Lebanon Turns To China Amid Crisis After Cold Shoulder From US & Gulf

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by Tyler Durden
Wednesday, Jul 15, 2020 - 06:30 PM


Lebanon is turning east for economic support after the lack of progress in talks with Western and Arab states. According to the Associated Press, Lebanon is seeking to secure investments from China, while dwindling its chances of obtaining the support from the West and the Arab states to overcome its financial crisis.

The agency said in a report published Wednesday that Lebanon, which had long been an area of ​​competition between Iran and Saudi Arabia, is now at an important point in the escalation of tensions between China and the West, noting that the government of Hassan Diab, is currently seeking for Chinese support.

The AP noted that Diab received the Chinese ambassador to Lebanon, Wang Qijian, earlier this month, and after that the Lebanese Minister of Industry, Imad Hoballah, was instructed to study cooperation opportunities with Beijing.

The AP report begins:

Facing a worsening economic crisis and with little chance of Western or oil-rich Arab countries providing assistance without substantial reforms, Lebanon's cash-strapped government is looking east, hoping to secure investments from China that could bring relief.

But help from Beijing risks alienating the United States, which has suggested such a move could come at the cost of Lebanese-U.S. ties.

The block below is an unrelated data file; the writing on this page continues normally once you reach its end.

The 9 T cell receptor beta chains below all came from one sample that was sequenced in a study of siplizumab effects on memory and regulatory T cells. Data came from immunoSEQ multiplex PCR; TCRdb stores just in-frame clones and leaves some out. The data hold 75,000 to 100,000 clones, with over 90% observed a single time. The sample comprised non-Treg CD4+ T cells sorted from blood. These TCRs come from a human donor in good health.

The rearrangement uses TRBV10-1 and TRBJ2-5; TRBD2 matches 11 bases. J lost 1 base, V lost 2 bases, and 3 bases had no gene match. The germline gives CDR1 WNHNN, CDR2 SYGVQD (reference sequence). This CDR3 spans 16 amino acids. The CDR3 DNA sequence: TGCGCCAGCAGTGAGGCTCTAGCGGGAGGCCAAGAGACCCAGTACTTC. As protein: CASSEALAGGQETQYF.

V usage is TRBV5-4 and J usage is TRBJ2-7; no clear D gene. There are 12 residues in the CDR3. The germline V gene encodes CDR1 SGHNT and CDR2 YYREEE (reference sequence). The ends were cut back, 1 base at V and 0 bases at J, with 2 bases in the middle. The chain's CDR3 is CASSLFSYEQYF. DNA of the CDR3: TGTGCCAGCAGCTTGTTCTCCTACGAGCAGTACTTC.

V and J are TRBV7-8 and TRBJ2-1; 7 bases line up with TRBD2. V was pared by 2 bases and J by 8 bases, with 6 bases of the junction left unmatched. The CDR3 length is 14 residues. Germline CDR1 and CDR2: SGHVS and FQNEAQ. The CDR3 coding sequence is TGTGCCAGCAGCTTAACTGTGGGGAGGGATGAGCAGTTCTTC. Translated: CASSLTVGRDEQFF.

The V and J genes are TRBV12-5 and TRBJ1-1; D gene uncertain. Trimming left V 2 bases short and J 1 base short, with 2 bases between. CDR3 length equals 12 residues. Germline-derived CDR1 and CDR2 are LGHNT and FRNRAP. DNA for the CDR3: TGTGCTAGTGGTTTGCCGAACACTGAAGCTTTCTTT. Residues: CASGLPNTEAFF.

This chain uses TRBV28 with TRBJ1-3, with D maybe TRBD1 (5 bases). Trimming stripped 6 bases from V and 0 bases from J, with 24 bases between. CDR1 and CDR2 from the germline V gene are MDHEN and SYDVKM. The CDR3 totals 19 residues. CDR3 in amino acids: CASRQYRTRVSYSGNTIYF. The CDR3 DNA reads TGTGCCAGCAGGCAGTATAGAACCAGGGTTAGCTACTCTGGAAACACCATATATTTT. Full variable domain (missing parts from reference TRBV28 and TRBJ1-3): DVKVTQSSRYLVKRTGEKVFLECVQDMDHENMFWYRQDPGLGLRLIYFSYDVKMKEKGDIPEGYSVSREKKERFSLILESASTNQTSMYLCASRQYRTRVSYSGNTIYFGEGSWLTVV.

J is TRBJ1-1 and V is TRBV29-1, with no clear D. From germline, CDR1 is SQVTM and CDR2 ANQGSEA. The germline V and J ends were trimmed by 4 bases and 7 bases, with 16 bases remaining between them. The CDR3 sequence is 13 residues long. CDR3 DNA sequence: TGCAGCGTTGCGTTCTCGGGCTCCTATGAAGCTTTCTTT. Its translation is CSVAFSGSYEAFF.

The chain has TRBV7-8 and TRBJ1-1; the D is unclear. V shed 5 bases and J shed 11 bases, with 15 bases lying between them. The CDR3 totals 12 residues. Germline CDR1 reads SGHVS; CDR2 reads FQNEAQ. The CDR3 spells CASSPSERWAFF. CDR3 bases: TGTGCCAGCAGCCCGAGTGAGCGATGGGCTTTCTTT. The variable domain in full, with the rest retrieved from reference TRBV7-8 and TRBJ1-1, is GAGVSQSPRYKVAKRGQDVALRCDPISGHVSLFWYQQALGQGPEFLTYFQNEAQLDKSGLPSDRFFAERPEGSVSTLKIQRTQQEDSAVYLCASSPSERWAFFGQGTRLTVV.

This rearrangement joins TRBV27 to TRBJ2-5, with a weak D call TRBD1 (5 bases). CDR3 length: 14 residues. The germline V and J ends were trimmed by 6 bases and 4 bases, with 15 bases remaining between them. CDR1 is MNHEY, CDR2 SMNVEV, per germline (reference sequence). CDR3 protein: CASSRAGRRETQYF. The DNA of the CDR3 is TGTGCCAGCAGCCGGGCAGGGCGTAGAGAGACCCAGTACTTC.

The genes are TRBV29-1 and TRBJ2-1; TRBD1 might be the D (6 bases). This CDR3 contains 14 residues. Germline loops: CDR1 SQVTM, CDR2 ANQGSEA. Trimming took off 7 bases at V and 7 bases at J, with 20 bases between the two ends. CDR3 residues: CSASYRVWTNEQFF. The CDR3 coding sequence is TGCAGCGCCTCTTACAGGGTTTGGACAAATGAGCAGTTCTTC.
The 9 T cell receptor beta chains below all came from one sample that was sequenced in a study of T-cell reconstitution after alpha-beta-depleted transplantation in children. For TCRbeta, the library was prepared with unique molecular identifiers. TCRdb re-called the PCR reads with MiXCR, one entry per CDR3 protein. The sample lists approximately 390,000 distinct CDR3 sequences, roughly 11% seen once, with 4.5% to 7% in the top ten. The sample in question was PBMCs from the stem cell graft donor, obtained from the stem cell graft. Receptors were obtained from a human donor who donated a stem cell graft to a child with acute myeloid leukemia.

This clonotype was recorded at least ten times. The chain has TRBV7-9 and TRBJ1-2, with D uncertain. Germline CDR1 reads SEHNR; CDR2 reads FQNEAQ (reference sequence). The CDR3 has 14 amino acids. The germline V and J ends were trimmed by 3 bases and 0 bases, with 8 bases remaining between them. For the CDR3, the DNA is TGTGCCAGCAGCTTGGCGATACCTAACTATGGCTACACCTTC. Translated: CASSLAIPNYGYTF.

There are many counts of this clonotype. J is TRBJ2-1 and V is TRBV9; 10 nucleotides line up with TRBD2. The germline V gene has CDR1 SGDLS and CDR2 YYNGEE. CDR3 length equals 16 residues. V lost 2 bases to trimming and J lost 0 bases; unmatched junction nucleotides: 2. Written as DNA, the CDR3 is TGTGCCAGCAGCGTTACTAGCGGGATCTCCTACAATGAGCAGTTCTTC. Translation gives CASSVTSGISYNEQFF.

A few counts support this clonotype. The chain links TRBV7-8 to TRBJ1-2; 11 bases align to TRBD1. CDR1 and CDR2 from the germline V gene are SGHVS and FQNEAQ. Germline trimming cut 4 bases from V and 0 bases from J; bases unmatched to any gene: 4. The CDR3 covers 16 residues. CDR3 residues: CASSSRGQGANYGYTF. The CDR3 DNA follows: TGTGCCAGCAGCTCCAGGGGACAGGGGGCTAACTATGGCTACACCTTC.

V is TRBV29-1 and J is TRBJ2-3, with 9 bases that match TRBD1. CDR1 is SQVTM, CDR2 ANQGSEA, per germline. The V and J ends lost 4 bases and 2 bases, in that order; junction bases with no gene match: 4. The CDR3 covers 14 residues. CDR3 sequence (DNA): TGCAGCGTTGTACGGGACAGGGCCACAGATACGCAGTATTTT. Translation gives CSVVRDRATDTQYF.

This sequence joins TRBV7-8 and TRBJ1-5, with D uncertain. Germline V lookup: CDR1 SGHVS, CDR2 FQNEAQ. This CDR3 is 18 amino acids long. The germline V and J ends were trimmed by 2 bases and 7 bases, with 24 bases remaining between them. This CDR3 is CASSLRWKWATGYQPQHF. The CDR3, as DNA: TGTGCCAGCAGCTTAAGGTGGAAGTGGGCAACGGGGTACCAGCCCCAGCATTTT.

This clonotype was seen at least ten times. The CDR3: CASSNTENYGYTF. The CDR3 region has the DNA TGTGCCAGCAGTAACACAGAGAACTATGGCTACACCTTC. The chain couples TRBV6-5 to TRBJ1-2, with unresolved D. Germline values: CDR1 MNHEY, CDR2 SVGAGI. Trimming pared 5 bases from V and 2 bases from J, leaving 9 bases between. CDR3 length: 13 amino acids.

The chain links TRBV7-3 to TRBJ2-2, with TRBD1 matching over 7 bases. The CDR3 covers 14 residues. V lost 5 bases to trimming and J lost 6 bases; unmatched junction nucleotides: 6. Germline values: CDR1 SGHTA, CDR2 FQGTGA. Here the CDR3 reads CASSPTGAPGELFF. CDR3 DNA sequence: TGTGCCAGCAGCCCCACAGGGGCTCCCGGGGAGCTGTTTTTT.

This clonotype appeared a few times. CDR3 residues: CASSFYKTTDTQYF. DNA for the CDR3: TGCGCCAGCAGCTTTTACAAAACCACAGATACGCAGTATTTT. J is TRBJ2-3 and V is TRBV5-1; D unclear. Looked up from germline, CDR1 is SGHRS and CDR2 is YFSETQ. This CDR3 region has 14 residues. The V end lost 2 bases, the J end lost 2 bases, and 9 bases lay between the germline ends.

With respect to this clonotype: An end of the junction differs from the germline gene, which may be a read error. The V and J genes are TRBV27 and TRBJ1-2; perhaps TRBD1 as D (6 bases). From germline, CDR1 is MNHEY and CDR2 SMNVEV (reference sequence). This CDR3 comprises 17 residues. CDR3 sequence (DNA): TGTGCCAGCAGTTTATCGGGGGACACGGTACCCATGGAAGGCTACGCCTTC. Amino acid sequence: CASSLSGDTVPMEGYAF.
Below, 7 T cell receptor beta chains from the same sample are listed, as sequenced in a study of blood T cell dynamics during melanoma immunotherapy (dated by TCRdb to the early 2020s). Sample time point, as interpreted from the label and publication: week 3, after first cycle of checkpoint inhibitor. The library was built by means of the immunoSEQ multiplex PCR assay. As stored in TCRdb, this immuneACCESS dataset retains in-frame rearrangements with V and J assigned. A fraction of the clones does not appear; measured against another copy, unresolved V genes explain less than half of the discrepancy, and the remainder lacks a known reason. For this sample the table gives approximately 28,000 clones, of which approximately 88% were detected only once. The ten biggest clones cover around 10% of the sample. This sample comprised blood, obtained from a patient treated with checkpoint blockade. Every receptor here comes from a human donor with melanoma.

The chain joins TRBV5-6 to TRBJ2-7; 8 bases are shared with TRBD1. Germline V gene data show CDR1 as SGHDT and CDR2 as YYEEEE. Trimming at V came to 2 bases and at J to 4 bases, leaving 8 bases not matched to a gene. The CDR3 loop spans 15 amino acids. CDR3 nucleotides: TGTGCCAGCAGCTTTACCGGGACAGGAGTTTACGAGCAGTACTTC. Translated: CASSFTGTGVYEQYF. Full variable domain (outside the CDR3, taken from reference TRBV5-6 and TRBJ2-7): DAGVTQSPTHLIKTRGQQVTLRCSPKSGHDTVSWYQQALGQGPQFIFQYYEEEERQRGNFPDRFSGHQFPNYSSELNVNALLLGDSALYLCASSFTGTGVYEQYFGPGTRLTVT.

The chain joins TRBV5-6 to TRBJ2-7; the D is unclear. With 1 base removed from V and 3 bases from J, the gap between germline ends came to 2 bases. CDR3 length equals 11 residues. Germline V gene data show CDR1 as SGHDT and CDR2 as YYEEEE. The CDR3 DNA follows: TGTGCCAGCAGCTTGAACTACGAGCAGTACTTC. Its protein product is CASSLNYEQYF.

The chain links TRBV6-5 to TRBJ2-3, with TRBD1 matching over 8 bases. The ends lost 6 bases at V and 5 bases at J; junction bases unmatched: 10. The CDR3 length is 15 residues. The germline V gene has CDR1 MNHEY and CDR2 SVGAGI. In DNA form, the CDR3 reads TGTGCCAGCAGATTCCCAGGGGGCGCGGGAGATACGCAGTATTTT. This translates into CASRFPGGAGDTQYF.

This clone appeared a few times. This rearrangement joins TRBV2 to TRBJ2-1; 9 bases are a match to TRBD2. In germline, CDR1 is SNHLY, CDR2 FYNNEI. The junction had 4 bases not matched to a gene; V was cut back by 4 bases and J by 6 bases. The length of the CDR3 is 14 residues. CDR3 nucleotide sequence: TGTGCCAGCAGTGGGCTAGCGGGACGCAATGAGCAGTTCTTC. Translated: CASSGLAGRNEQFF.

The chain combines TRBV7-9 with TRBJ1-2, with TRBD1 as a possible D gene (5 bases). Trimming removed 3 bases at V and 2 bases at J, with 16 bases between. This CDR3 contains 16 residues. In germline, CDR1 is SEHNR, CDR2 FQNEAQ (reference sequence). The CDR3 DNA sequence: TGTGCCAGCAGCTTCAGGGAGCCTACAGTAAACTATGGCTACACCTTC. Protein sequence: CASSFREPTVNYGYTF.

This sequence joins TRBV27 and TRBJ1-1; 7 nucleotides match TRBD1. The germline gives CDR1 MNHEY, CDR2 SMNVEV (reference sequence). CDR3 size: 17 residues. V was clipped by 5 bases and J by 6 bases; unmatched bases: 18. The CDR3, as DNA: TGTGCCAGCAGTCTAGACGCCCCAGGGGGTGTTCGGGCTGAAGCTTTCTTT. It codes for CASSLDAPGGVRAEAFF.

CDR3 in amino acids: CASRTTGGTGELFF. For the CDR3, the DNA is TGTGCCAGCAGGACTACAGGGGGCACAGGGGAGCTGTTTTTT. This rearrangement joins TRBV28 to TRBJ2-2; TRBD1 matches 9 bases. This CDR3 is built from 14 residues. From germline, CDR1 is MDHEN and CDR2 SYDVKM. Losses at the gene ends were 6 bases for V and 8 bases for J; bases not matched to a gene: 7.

“We have moved very seriously towards China, but we are not turning our backs on the West… we are going through exceptional circumstances, and we welcome everyone who intends to help us,” the agency quoted a ministerial official, who asked not to be named, as saying.

The official pointed out that China has proposed to contribute to ending the decades-old energy crisis in Lebanon through its government companies, stressing that the Beirut government is currently studying this proposal.

The aforementioned and economic official, Hassan Muqalled, assured the agency that Beijing also offered to establish a network of power stations and a tunnel linking Beirut and the Beqaa Valley, and a railway along the coast of Lebanon.

There have been multiple high level meetings between Lebanese leaders and Chinese diplomatic officials of late, file image.

Muqallah, who visited China several times in 2018 and 2019, estimated the value of the projects proposed by Beijing at $12.5 billion.

The report pointed out that these investments may bring benefit to both parties, pointing out that China may benefit from improving its relations with Lebanon as this country is a springboard for the reconstruction of neighboring Syria.

The report also suggested that the Lebanese port of Tripoli, which has been expanded in recent years, may become an important point in the Chinese “Silk Road” project.

For its part, the American ambassador to Lebanon, Dorothy Shea, warned the Lebanese government against rapprochement with Beijing, as she said that turning towards the East will not solve all the country’s problems, warning that this rapprochement may take place at the expense of the prosperity, stability and financial sustainability of Lebanon, not to mention its long relations.